FRANKIE WELCH's apartment in the Watergate is interesting, not only for the peek at how someone lives in a $1,200 Watergate apartment, but for its professional ideas on moveable decorations -- custom decor to go when you do. The ideas will work equally well in a $200 apartment, or even in an office you may own only until the next election.

Welch has a silkscreen textile studio. She uses her Watergate apartment as a showcase for her designs and to entertain guests who might order custom fabric.

She uses a system of wallboard covered with fabric to make modular panels. The panels can be mounted on the walls or hinged and used free standing as screens. Fabric can also be mounted on the walls with drapery hardware, or tacked on with staples.

The panels have great advantages: They provide a quick way to insulate. The wallboard itself has some insulating qualities, buy you also could beef it up by adding insulation to the back -- fiberglass or rigid foam. The panels cover cracked plaster or obnoxious wallpaper much quicker than trying to replaster or strip the walls. And they can turn a plain pipe rack type apartment with no redeeming architectual value into a lush custom nest. (No jokes please about padded cells). Best of all, when you go, they can go along. And you leave the landlord's walls in the same condition you got them.

The walls in her Watergate apartment are covered with her custom silkscreen fabric, mostly in delicate mauve and peach colors. Currently Welch thinks everybody should cover their walls with fiber-board-backed fabric (preferably Welch's of course). She's made similar wall coverings for Joan Mondale's office in the Executive Office Building and Joseph Maxwell Cleland, the head of the Veteran's Administration.

Even if they want to use somebody else's fabric, Welch thinks her system of portable wall covering is pretty neat (see sketch on Page 2). You make a frame with 2-by-2-inch lumber (or 1-by-2 inch if you're fastening it to the wall). Then you cover the frame with hardboard. Fasten polyester batting to the frame with spot glue and contact cement on the edges. You stretch on the fabric and staple it on the back of the frame.

For her Watergate bedroom Welch has made hinged panels for screens to serve as window coverings. The walls of the bedroom are hung, with the fabric panels. She covered fat rectangulars of plywood to make a head and footboard for the bed. She also quilted slipcovers and pillows for her Watergate bed.

From the moment you walk in the foyer of the apartment, it's easy to see who lives there. She not only covered the walls with fabric but she gathered it on the ceiling like a tent for the foyer. The pattern here is one she made for the Folger Library called Shakespeare's garden maze.

In the living room on either side of the sliding glass doors, leading to the balcony, she made screens covered with the fabric, to stand on either side of the curtains. On the walls she has mounted the silkscreens themselves instead of paintings, backed with lights. Her lucheon napkins are -- you guessed it, more scarves.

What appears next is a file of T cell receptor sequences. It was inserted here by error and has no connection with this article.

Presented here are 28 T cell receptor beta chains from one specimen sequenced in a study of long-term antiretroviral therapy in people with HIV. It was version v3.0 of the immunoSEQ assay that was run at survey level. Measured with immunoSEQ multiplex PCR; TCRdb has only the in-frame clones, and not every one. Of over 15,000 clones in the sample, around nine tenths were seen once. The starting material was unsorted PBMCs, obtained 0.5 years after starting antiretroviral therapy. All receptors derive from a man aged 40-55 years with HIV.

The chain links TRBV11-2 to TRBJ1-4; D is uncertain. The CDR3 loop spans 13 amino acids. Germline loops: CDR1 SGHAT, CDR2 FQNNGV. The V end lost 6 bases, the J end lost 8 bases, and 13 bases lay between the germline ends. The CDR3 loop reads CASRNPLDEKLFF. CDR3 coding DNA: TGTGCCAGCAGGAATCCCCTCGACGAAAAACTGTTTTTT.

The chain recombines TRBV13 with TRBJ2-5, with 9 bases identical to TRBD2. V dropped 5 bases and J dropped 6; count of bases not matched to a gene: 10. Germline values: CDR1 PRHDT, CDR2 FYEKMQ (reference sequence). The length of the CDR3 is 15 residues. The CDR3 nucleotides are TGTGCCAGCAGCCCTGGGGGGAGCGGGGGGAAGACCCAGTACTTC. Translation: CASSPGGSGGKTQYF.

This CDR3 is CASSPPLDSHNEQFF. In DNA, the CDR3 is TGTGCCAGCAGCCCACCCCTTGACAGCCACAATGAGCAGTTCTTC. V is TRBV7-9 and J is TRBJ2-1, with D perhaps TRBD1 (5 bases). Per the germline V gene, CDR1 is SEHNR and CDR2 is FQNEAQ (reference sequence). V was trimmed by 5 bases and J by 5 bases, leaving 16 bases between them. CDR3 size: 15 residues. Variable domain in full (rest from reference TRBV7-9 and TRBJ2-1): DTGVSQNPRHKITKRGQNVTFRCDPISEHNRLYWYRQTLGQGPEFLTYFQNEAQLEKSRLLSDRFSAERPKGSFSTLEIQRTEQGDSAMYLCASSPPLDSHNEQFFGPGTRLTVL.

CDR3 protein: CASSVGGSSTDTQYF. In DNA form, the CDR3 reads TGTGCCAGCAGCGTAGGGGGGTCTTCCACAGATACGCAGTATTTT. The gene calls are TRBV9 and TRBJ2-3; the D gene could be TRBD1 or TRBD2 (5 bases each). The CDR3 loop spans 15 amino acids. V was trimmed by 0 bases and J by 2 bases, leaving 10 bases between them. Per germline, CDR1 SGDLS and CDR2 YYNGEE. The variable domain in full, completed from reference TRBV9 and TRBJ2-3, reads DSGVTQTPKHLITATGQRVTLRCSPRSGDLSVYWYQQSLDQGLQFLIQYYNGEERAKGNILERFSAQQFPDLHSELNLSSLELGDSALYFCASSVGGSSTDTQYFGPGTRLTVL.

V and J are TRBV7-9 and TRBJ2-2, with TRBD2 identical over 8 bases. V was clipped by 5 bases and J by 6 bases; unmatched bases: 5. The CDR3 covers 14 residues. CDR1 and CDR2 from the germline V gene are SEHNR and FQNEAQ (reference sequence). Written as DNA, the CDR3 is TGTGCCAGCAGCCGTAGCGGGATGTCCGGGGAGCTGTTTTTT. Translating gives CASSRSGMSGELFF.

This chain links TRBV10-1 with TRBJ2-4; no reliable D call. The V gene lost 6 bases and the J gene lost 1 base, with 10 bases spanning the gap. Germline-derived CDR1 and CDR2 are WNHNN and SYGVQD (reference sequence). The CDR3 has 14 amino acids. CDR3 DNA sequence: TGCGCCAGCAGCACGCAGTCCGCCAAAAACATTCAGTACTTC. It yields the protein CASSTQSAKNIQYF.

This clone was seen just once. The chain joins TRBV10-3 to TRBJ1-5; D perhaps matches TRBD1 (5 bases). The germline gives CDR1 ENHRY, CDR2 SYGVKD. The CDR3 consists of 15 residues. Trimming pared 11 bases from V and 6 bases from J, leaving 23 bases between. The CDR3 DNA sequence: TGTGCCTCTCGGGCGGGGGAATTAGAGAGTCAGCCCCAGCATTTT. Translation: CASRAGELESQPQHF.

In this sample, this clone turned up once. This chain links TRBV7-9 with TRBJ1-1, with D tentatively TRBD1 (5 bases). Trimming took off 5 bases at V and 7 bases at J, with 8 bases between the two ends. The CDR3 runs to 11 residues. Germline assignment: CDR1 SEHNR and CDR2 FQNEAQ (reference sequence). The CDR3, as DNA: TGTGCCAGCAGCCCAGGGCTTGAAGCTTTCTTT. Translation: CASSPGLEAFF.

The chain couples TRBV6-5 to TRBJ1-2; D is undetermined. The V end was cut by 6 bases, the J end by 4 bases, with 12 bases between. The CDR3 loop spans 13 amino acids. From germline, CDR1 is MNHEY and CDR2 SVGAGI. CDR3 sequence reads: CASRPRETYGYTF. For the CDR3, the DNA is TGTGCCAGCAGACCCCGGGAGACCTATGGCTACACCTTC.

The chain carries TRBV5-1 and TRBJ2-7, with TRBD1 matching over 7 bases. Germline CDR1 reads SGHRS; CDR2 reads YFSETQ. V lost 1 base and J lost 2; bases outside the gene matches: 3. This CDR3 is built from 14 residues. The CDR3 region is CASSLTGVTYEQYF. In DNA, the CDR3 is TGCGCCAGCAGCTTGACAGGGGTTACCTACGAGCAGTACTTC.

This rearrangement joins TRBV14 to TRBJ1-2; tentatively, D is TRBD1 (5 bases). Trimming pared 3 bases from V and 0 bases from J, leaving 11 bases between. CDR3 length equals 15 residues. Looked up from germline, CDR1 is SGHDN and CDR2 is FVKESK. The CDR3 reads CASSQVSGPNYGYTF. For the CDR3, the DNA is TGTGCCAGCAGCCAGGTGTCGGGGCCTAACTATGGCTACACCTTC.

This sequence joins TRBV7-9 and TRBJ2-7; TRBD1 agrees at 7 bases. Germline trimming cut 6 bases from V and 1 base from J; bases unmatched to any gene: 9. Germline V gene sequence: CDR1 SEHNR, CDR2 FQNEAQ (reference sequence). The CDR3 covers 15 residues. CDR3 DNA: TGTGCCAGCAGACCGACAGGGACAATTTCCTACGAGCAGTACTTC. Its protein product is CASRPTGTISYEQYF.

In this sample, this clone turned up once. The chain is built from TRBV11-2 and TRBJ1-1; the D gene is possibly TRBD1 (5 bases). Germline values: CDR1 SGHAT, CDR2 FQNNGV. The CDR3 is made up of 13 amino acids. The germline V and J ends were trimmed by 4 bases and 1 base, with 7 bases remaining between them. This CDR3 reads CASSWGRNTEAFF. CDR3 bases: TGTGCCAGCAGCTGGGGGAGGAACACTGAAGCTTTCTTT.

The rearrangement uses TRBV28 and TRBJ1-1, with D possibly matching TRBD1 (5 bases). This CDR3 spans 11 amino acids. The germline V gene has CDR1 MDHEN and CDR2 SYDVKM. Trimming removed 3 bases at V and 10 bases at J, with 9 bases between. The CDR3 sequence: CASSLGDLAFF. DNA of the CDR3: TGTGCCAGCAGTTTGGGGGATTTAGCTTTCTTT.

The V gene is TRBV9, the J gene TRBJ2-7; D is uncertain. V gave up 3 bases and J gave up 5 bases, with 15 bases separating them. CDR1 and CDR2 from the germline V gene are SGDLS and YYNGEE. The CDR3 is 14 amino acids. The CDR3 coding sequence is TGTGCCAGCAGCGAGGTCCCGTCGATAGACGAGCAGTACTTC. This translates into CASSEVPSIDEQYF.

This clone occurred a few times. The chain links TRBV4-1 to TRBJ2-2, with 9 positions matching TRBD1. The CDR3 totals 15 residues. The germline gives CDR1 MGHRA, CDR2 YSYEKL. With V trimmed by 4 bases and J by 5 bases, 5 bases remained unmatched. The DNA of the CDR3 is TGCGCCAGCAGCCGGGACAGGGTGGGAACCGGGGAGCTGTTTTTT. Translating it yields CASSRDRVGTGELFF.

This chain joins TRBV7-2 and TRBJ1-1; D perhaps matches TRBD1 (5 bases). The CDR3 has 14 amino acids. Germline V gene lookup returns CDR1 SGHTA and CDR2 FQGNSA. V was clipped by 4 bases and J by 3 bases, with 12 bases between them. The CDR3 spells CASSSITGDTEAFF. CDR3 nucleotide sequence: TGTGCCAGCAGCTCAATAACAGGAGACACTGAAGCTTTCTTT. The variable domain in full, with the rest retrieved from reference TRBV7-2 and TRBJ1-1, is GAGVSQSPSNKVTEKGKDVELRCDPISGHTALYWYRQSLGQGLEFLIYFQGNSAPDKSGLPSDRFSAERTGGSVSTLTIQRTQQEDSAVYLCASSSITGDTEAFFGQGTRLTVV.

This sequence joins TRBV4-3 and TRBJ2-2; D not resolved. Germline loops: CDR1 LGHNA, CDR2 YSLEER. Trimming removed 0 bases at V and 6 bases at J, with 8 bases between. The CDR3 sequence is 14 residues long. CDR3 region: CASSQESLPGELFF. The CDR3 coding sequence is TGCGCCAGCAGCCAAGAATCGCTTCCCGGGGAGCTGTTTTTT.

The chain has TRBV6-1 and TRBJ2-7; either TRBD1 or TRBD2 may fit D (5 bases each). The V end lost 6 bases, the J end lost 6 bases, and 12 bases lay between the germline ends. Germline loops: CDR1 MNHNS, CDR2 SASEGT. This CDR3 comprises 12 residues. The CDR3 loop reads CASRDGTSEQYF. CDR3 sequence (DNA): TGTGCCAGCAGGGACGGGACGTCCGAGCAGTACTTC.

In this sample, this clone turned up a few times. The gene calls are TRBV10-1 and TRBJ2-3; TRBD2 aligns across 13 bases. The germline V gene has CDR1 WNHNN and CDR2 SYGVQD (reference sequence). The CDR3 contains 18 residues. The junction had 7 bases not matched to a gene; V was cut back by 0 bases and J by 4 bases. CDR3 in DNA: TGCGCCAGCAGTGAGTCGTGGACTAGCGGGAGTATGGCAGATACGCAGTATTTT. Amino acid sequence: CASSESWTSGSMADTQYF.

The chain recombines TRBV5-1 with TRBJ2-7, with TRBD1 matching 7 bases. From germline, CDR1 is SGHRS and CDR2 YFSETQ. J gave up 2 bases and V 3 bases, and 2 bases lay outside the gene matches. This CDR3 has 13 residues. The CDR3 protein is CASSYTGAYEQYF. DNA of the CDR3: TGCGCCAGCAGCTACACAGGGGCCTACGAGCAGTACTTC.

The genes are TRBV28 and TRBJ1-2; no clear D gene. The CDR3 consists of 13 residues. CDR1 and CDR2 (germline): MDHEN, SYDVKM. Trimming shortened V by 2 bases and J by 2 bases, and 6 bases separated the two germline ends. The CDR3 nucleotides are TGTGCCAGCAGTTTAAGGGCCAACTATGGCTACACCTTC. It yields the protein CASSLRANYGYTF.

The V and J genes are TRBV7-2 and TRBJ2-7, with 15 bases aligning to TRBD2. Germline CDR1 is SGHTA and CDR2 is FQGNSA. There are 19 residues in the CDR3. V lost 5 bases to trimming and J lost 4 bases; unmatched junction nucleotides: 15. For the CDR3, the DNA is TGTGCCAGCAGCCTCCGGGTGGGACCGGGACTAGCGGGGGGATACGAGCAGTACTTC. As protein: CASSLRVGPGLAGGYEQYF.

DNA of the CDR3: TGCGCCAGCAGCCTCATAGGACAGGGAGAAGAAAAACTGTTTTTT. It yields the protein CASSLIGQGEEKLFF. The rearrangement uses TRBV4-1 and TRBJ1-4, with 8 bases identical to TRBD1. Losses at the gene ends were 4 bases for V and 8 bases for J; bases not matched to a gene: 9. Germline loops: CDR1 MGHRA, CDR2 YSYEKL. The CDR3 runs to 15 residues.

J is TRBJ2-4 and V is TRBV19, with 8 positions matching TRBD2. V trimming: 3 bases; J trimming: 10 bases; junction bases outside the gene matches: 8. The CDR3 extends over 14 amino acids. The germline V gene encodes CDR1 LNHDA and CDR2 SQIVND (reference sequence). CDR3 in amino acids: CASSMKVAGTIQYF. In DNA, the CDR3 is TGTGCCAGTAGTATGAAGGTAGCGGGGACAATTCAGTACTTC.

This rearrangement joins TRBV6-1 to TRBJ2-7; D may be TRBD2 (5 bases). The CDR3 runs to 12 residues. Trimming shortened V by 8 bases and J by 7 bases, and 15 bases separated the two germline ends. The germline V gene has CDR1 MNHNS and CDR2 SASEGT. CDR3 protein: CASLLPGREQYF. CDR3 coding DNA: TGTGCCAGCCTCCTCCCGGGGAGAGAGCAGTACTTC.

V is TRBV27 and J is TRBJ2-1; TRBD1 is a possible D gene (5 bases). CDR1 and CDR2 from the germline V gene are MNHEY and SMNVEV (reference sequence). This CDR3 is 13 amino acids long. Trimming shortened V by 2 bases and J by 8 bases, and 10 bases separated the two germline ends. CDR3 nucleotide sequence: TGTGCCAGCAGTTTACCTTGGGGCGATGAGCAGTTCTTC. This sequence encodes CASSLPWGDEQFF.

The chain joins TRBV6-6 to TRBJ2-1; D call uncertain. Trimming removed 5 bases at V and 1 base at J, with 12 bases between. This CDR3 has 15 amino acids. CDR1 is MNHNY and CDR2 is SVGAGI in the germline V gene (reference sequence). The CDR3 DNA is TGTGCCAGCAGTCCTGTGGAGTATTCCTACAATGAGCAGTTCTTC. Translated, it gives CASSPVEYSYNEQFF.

The subdued contemporary furniture was bought with the help of interior designer, Suzanne Shaw.Welch also works with Vera Coles on interior design.

Recently, Welch commissioned a fanciful plexiglas table from Jeffrey Bigelow, which turns the small dining area into a glittering stage. The pair of splendid Art Deco arm chairs in the living room belonged to Welch's parents. "Not 'til I had them recovered," she said, "did I realize that one was made to be the papa chair, slightly larger, and one the mama chair."

If you didn't own the factory, you wouldn't be able to afford all that fabric. But even so, the ideas are adaptable in smaller units. For instance, one young couple with no art for their walls, and a distaste for posters, bought a small amount of a really expensive fabric, used it to cover their dining room chairs and then mounted two pieces, framed importantly, on an awkward wall.

Living well, of course, is to have Welch run you off a section of fabric for your very own, with a design based on your childhood perhaps, or your coat of arms. She'll do a custom design only in 50 yard units with a $50 design fee. So the minimum order would be $775. But you could start by framing one of her scarves and save up for the rest. CAPTION: Illustration, After constructing Frame/Hardboard assembly, cover with polyester fluff thin batting (spot glue with contact cement on edges), then stretch-on fabric & staple on back of frame, Copyright (c) Frankie Welch; Picture, In her Watergate apartment Frankie Welch used her moveable fabric wall-panels to cover the bedroom wall. By Harry Naltchayan - The Washington Post